Tuesday, March 10, 2015


"What next?" did you just ask yourself! Ha. It all started while I was cleaning out my garage and ran across a box of beer bottle caps. I'm not a beer drinker, but the caps manage to find a home with me.

Each cap has a plastic seal inside. The first thing you have to do is remove the seal. One article I had said to use an electric skillet or mug warmer and it would take 8 to 9 seconds to warm the seal so it could be pried off. Another said to boil the caps. Since I couldn't find my mug warmer, I boiled the caps. It took a few minutes of boiling to be able to pull the seal off. I used a knife to get under the seal and small jewelry pliers to pull it off. Let me tell you, it was not easy. I was too stupid and too stubborn to stop and get a pair of gardening gloves ... holding the caps so tightly cut into my fingers and the knife kept slipping and stabbing me. I'll have to wait until my cuts heal before starting another batch of caps!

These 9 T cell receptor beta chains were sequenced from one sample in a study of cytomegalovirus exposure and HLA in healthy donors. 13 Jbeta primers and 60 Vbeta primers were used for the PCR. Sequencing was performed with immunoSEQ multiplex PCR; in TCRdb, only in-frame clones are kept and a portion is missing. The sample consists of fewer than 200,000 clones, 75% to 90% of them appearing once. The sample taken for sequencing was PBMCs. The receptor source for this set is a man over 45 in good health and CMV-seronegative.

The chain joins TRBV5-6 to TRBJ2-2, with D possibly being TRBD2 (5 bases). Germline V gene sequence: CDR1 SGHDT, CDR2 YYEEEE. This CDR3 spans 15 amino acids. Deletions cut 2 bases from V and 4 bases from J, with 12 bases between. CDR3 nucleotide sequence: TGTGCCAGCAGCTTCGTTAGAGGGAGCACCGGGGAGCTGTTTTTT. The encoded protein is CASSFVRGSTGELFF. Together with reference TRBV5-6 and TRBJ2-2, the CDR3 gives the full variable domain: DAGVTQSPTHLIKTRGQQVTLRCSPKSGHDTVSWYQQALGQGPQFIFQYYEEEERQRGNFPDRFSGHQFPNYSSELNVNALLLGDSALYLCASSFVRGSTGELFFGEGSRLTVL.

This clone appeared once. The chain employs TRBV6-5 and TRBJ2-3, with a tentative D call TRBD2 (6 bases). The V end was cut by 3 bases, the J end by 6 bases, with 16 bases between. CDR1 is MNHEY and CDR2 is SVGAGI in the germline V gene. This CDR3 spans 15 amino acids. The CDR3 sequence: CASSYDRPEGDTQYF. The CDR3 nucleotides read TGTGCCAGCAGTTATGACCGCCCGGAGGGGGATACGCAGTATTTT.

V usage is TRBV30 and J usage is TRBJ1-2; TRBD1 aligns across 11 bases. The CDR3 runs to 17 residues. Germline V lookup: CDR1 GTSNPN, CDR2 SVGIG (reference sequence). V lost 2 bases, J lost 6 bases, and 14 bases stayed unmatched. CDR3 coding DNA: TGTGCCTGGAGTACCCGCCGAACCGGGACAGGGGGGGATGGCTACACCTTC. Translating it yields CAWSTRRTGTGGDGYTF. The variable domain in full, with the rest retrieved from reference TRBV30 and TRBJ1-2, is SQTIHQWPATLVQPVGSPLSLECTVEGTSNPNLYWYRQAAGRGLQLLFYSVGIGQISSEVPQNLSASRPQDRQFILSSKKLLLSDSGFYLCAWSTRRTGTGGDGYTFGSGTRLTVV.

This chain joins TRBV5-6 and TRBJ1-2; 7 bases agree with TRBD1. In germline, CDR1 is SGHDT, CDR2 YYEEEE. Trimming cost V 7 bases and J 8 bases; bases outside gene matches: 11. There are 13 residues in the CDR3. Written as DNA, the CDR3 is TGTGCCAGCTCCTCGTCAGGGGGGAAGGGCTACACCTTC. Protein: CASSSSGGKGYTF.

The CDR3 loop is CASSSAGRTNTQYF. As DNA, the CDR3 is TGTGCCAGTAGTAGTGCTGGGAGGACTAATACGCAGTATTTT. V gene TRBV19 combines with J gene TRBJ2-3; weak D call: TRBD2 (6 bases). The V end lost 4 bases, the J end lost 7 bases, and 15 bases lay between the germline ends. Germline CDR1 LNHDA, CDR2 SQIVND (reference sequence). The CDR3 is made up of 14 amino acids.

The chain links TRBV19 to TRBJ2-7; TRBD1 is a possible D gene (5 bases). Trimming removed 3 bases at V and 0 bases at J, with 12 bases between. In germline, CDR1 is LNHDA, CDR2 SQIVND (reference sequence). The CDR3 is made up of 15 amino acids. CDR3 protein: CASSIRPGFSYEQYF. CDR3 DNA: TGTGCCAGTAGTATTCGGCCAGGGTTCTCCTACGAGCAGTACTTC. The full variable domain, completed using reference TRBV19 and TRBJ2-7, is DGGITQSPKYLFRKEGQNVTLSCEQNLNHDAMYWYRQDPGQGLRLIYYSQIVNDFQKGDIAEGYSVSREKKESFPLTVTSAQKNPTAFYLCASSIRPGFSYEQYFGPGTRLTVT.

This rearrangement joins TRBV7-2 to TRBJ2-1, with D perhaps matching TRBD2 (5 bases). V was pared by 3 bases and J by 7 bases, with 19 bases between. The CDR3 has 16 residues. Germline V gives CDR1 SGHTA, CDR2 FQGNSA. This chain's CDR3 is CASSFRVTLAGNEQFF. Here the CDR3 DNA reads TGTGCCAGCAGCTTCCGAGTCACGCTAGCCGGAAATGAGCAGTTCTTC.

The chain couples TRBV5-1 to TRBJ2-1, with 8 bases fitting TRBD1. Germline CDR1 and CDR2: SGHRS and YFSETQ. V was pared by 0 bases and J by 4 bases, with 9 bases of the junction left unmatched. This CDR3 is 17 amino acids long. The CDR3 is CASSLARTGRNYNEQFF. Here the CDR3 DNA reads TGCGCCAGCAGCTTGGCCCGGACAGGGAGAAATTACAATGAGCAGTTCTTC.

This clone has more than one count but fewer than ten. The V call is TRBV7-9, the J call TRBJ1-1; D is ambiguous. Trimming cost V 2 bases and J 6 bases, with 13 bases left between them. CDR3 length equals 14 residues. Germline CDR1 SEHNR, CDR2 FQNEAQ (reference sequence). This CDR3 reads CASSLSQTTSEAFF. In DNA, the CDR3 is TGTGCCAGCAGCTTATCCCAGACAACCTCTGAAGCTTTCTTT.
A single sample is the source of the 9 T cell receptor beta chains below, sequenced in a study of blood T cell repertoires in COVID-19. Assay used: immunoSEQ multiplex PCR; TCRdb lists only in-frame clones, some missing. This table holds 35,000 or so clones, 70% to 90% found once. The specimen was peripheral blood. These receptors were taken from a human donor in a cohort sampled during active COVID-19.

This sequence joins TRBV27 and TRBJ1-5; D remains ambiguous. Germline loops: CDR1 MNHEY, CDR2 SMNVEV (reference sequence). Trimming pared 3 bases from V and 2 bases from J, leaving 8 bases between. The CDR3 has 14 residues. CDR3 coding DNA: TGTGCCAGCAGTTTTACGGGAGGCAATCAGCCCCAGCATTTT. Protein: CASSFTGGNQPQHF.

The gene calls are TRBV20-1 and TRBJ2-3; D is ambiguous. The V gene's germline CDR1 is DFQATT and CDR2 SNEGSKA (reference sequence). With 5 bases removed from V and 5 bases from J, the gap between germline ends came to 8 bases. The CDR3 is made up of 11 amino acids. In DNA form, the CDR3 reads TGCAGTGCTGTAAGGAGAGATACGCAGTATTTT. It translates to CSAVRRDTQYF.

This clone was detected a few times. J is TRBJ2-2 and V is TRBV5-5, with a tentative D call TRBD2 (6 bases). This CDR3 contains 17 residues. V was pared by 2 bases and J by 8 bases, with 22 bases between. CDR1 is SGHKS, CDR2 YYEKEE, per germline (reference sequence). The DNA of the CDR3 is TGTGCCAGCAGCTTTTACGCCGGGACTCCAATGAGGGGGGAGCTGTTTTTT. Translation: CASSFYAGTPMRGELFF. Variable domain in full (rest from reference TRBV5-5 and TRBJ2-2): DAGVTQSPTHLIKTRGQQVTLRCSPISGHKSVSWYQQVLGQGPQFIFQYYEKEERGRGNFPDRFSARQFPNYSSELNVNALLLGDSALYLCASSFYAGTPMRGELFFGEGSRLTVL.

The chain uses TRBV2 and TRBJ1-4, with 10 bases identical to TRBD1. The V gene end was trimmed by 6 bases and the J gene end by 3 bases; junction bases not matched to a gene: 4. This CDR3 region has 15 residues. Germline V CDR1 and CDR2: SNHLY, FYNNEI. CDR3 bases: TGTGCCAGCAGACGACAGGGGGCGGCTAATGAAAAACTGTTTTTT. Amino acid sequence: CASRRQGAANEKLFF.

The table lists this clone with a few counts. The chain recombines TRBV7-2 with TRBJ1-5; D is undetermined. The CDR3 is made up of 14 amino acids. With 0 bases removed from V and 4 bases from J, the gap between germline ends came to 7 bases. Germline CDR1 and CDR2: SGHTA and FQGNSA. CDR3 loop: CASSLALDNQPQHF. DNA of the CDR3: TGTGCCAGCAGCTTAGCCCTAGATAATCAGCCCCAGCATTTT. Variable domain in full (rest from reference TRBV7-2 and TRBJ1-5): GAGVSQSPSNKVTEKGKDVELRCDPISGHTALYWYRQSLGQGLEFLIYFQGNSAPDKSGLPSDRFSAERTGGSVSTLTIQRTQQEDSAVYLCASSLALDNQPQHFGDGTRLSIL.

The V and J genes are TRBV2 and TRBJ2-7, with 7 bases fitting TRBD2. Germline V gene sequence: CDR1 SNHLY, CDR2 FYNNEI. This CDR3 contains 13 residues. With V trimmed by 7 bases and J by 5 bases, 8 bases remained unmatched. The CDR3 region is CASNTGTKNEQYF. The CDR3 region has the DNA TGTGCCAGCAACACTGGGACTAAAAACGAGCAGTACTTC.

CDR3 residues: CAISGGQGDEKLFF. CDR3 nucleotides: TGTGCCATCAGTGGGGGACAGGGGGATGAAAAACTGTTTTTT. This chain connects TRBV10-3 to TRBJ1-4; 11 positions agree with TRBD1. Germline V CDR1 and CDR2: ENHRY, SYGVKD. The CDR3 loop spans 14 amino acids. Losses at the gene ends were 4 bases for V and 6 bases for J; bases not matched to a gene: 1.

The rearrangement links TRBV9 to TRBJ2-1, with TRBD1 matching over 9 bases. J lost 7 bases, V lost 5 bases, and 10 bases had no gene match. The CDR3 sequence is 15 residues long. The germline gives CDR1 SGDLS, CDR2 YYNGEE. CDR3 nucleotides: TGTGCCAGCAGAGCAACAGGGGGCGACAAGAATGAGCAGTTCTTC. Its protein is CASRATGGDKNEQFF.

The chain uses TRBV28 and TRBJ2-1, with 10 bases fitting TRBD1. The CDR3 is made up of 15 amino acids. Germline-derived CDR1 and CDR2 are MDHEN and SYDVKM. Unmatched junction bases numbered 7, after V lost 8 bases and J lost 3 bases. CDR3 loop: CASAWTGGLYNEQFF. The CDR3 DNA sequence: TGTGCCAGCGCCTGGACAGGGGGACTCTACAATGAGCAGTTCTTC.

Here are a few photos of my process. The bottle caps and the seals removed.

After the painful part of removing the seals ... once the bleeding had stopped ... the caps were domed.

Here are a few domed Corona Light caps. A few on the left side were domed and the edges flattened. I want to rivet them to a copper or brass backing.

The next step was to take two domed caps (or one domed and one flat), hold them together and wrap copper foil around them. Hey, they instantly became beer bottle cap beads!! It's important to burnish the foil so it adheres to the caps. Next, using unleaded solder, I soldered the foil around each bead. I also made a bunch of 18 gauge copper wire jump rings, cut them in half, reshaped them slightly and soldered them to the beads. I soldered two rings to some. I soldered only one ring to a few of the flat-backed beads. What are the beads with the R? By googling, I found they were Redd's Apple Ale by Miller Brewing Company.

Here are a few close-up shots.

Here is a roly-poly bead. You can see a few scars in these photos.

Here is one with a flat back:

A fun project so far. I haven't found a good way to prop or hold the hot beads. I remember seeing a gadget someone sold years ago I should have purchased. It was a pair of pliers that had two domed caps welded to the ends. It would hold these hot beads perfectly.


  1. Thanks, Deborah. Too bad we didn't live closer together. We could get into a lot of mischief!